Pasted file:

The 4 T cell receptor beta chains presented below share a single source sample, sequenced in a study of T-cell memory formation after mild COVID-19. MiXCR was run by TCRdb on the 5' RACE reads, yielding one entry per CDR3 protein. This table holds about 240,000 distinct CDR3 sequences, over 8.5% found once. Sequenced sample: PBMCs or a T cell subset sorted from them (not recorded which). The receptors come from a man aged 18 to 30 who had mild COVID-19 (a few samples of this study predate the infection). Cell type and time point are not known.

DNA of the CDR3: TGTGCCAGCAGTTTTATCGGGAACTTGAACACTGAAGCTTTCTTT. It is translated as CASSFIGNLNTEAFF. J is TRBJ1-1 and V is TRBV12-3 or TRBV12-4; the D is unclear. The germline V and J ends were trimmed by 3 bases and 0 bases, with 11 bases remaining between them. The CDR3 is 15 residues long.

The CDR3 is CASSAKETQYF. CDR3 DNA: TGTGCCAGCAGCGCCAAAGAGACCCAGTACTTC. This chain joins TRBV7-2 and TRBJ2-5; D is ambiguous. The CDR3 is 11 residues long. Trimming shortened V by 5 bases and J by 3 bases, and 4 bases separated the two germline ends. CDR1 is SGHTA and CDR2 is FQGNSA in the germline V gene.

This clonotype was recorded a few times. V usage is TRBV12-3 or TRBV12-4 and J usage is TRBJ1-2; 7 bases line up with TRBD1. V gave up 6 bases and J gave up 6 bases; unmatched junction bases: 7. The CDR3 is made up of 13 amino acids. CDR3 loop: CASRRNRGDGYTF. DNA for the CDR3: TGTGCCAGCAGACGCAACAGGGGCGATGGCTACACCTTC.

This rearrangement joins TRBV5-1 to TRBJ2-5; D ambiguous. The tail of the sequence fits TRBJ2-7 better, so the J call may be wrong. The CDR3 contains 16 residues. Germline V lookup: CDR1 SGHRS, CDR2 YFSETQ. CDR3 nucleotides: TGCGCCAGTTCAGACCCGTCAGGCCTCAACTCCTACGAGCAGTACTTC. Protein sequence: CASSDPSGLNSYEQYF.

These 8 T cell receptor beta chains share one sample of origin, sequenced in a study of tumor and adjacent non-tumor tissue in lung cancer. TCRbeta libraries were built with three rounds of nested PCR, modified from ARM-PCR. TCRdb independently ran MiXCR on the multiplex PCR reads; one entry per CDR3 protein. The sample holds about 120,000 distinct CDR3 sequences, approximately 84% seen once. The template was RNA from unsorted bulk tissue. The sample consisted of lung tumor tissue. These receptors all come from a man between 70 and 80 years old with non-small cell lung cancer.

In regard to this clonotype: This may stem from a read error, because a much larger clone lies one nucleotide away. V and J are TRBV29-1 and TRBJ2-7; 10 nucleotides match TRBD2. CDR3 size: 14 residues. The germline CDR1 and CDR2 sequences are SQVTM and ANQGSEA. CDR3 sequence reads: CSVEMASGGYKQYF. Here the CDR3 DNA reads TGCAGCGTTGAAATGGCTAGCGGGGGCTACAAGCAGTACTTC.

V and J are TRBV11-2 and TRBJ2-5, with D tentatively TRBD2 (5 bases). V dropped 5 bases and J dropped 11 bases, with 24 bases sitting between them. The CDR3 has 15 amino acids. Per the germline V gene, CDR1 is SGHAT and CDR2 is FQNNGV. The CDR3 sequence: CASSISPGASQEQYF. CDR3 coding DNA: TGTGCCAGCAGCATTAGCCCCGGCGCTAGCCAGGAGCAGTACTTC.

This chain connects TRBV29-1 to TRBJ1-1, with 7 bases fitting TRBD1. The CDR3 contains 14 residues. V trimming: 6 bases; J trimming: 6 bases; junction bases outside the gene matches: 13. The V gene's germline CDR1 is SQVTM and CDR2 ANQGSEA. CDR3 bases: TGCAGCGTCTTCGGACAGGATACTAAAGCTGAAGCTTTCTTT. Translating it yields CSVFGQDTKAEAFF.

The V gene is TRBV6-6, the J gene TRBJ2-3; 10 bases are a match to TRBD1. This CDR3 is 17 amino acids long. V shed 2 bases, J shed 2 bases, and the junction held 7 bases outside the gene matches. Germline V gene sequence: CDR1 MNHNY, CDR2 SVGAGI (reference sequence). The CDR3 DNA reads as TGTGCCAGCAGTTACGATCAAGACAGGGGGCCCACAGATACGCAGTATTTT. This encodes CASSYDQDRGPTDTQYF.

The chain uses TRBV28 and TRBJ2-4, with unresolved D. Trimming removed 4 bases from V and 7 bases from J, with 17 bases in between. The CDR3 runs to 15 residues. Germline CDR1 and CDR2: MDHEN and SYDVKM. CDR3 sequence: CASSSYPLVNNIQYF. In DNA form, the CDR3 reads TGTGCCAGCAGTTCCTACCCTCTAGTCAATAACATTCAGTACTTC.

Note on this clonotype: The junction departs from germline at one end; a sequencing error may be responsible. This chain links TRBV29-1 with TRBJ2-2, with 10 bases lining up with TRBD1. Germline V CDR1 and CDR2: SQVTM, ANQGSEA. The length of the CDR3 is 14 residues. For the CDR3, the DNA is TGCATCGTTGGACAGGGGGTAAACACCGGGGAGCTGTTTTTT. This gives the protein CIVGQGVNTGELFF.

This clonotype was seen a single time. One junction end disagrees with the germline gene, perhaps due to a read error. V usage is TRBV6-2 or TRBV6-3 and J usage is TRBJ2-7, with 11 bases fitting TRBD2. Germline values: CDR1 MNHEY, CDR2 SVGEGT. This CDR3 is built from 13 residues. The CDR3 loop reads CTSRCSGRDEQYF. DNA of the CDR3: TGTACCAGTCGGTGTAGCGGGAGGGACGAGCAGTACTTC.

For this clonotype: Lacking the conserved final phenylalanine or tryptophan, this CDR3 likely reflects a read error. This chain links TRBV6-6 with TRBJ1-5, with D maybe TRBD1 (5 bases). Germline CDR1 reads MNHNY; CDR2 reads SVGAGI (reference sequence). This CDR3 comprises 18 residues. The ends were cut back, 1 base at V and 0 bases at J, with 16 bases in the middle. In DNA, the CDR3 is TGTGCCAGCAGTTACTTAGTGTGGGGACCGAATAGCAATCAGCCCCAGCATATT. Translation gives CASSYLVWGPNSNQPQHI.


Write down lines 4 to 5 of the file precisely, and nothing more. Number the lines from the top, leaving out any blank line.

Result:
This clonotype was recorded a few times. V usage is TRBV12-3 or TRBV12-4 and J usage is TRBJ1-2; 7 bases line up with TRBD1. V gave up 6 bases and J gave up 6 bases; unmatched junction bases: 7. The CDR3 is made up of 13 amino acids. CDR3 loop: CASRRNRGDGYTF. DNA for the CDR3: TGTGCCAGCAGACGCAACAGGGGCGATGGCTACACCTTC.

This rearrangement joins TRBV5-1 to TRBJ2-5; D ambiguous. The tail of the sequence fits TRBJ2-7 better, so the J call may be wrong. The CDR3 contains 16 residues. Germline V lookup: CDR1 SGHRS, CDR2 YFSETQ. CDR3 nucleotides: TGCGCCAGTTCAGACCCGTCAGGCCTCAACTCCTACGAGCAGTACTTC. Protein sequence: CASSDPSGLNSYEQYF.